Brain science supports emphasis on rehabilitation for young offenders

When a young person is charged with a crime, a lot can be at stake. This is especially the case when prosecutors attempt to have the youth certified to be tried as an adult. While the juvenile justice system generally incorporates an understanding of the need for rehabilitation and assistance, the criminal system operates on a different set of assumptions. These assumptions do not always fit for the young, who are still developing.

Reliable research in brain development shows that it isn't only teens who lack the necessary cognitive skills to fully understand the consequences of poor choices. Major brain development, it has been shown, continues up until the age of 25. By that time, of course, individuals are considered to be adults and are fully subject to the criminal justice system with all of its assumptions regarding how criminals need to be handled.

Experts in juvenile brain development, looking at the research, have been suggesting that the criminal justice system needs to take research into account when dealing with young offenders. Unfortunately, research also shows that inserting young people into the prison system negatively impacts their ability to rehabilitate, despite the fact that they are actually more capable of rehabilitation than inmates with fully developed brains.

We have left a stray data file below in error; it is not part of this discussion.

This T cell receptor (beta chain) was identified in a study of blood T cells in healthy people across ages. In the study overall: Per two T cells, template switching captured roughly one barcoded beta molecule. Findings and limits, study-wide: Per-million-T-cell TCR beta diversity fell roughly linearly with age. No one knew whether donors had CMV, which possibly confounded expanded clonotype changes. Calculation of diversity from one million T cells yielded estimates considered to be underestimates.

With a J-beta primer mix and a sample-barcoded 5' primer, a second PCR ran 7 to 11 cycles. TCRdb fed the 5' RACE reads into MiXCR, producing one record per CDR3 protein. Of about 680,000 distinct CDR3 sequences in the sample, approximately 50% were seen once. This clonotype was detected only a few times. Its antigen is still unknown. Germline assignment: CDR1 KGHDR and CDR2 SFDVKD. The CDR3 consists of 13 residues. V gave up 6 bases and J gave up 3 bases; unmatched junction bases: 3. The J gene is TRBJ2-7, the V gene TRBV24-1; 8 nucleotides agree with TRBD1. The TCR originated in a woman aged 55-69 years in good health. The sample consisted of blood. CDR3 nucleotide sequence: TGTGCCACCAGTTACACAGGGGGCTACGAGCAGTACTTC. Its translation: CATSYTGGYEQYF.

A number of potential changes to the criminal justice system have been proposed by experts, but the core of these suggestions is that experts need to tap into the ability to bring about positive changes in a young offender. This isn't just positive thinking---science backs it up.

Young people accused of criminal offenses have need, of course, of an advocate who understands the importance of rehabilitation and who can help minimize the long-term consequences of poor decisions. This is especially the case when trial as an adult is a possibility.

Source: Juvenile Justice Information Exchange, "Should Young Adult Offenders Be Treated More Like Juveniles?," Gary Gately, June 5, 2014.

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